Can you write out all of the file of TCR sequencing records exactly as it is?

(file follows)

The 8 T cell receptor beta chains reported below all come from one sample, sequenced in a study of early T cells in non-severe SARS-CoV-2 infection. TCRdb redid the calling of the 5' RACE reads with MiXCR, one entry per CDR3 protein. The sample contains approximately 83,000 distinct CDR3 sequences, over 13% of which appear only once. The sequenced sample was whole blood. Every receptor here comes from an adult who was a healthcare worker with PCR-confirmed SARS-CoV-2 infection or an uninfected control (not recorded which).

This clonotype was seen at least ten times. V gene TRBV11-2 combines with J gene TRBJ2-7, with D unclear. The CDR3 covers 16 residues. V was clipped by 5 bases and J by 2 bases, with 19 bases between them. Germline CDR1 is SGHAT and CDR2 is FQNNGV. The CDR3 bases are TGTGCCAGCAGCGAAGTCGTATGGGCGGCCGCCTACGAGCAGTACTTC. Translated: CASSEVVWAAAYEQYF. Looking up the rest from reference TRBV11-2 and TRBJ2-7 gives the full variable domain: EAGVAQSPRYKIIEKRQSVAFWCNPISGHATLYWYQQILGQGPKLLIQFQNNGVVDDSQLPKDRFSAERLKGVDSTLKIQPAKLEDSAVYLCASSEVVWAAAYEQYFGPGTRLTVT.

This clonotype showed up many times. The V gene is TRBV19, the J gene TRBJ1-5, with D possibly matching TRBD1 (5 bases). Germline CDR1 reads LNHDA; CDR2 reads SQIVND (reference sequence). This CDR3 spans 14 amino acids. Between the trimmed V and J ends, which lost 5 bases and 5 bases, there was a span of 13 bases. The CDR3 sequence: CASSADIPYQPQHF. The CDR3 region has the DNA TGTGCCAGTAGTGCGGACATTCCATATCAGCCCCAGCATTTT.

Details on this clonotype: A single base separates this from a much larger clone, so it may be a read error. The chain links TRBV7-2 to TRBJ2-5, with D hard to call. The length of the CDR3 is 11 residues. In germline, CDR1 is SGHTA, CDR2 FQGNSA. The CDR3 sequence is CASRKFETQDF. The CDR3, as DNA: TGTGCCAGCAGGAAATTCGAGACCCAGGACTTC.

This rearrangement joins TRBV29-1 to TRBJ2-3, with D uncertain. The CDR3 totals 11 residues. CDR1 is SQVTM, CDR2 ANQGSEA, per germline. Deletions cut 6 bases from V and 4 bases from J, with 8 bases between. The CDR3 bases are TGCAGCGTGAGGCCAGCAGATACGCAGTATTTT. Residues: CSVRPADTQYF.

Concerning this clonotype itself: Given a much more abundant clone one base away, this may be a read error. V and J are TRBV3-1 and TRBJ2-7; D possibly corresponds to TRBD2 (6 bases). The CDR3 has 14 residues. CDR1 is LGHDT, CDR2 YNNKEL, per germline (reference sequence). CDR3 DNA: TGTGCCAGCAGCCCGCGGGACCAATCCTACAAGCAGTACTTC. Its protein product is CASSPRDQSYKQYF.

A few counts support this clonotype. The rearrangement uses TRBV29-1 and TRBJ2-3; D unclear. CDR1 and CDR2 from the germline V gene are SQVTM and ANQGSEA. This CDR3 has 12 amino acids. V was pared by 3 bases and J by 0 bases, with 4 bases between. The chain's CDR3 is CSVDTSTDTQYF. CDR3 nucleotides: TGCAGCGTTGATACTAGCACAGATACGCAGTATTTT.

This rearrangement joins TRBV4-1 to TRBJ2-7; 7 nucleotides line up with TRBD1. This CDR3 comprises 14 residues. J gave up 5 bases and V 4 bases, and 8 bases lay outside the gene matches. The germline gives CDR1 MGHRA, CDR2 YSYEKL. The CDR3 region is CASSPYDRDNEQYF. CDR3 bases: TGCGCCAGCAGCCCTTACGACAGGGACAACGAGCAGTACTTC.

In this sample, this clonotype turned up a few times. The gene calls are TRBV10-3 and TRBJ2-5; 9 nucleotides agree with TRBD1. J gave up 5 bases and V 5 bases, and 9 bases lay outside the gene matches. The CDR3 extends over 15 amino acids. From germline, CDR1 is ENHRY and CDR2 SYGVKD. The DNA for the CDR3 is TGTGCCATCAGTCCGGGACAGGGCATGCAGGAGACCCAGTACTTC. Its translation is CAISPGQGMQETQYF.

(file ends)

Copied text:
The 8 T cell receptor beta chains reported below all come from one sample, sequenced in a study of early T cells in non-severe SARS-CoV-2 infection. TCRdb redid the calling of the 5' RACE reads with MiXCR, one entry per CDR3 protein. The sample contains approximately 83,000 distinct CDR3 sequences, over 13% of which appear only once. The sequenced sample was whole blood. Every receptor here comes from an adult who was a healthcare worker with PCR-confirmed SARS-CoV-2 infection or an uninfected control (not recorded which).

This clonotype was seen at least ten times. V gene TRBV11-2 combines with J gene TRBJ2-7, with D unclear. The CDR3 covers 16 residues. V was clipped by 5 bases and J by 2 bases, with 19 bases between them. Germline CDR1 is SGHAT and CDR2 is FQNNGV. The CDR3 bases are TGTGCCAGCAGCGAAGTCGTATGGGCGGCCGCCTACGAGCAGTACTTC. Translated: CASSEVVWAAAYEQYF. Looking up the rest from reference TRBV11-2 and TRBJ2-7 gives the full variable domain: EAGVAQSPRYKIIEKRQSVAFWCNPISGHATLYWYQQILGQGPKLLIQFQNNGVVDDSQLPKDRFSAERLKGVDSTLKIQPAKLEDSAVYLCASSEVVWAAAYEQYFGPGTRLTVT.

This clonotype showed up many times. The V gene is TRBV19, the J gene TRBJ1-5, with D possibly matching TRBD1 (5 bases). Germline CDR1 reads LNHDA; CDR2 reads SQIVND (reference sequence). This CDR3 spans 14 amino acids. Between the trimmed V and J ends, which lost 5 bases and 5 bases, there was a span of 13 bases. The CDR3 sequence: CASSADIPYQPQHF. The CDR3 region has the DNA TGTGCCAGTAGTGCGGACATTCCATATCAGCCCCAGCATTTT.

Details on this clonotype: A single base separates this from a much larger clone, so it may be a read error. The chain links TRBV7-2 to TRBJ2-5, with D hard to call. The length of the CDR3 is 11 residues. In germline, CDR1 is SGHTA, CDR2 FQGNSA. The CDR3 sequence is CASRKFETQDF. The CDR3, as DNA: TGTGCCAGCAGGAAATTCGAGACCCAGGACTTC.

This rearrangement joins TRBV29-1 to TRBJ2-3, with D uncertain. The CDR3 totals 11 residues. CDR1 is SQVTM, CDR2 ANQGSEA, per germline. Deletions cut 6 bases from V and 4 bases from J, with 8 bases between. The CDR3 bases are TGCAGCGTGAGGCCAGCAGATACGCAGTATTTT. Residues: CSVRPADTQYF.

Concerning this clonotype itself: Given a much more abundant clone one base away, this may be a read error. V and J are TRBV3-1 and TRBJ2-7; D possibly corresponds to TRBD2 (6 bases). The CDR3 has 14 residues. CDR1 is LGHDT, CDR2 YNNKEL, per germline (reference sequence). CDR3 DNA: TGTGCCAGCAGCCCGCGGGACCAATCCTACAAGCAGTACTTC. Its protein product is CASSPRDQSYKQYF.

A few counts support this clonotype. The rearrangement uses TRBV29-1 and TRBJ2-3; D unclear. CDR1 and CDR2 from the germline V gene are SQVTM and ANQGSEA. This CDR3 has 12 amino acids. V was pared by 3 bases and J by 0 bases, with 4 bases between. The chain's CDR3 is CSVDTSTDTQYF. CDR3 nucleotides: TGCAGCGTTGATACTAGCACAGATACGCAGTATTTT.

This rearrangement joins TRBV4-1 to TRBJ2-7; 7 nucleotides line up with TRBD1. This CDR3 comprises 14 residues. J gave up 5 bases and V 4 bases, and 8 bases lay outside the gene matches. The germline gives CDR1 MGHRA, CDR2 YSYEKL. The CDR3 region is CASSPYDRDNEQYF. CDR3 bases: TGCGCCAGCAGCCCTTACGACAGGGACAACGAGCAGTACTTC.

In this sample, this clonotype turned up a few times. The gene calls are TRBV10-3 and TRBJ2-5; 9 nucleotides agree with TRBD1. J gave up 5 bases and V 5 bases, and 9 bases lay outside the gene matches. The CDR3 extends over 15 amino acids. From germline, CDR1 is ENHRY and CDR2 SYGVKD. The DNA for the CDR3 is TGTGCCATCAGTCCGGGACAGGGCATGCAGGAGACCCAGTACTTC. Its translation is CAISPGQGMQETQYF.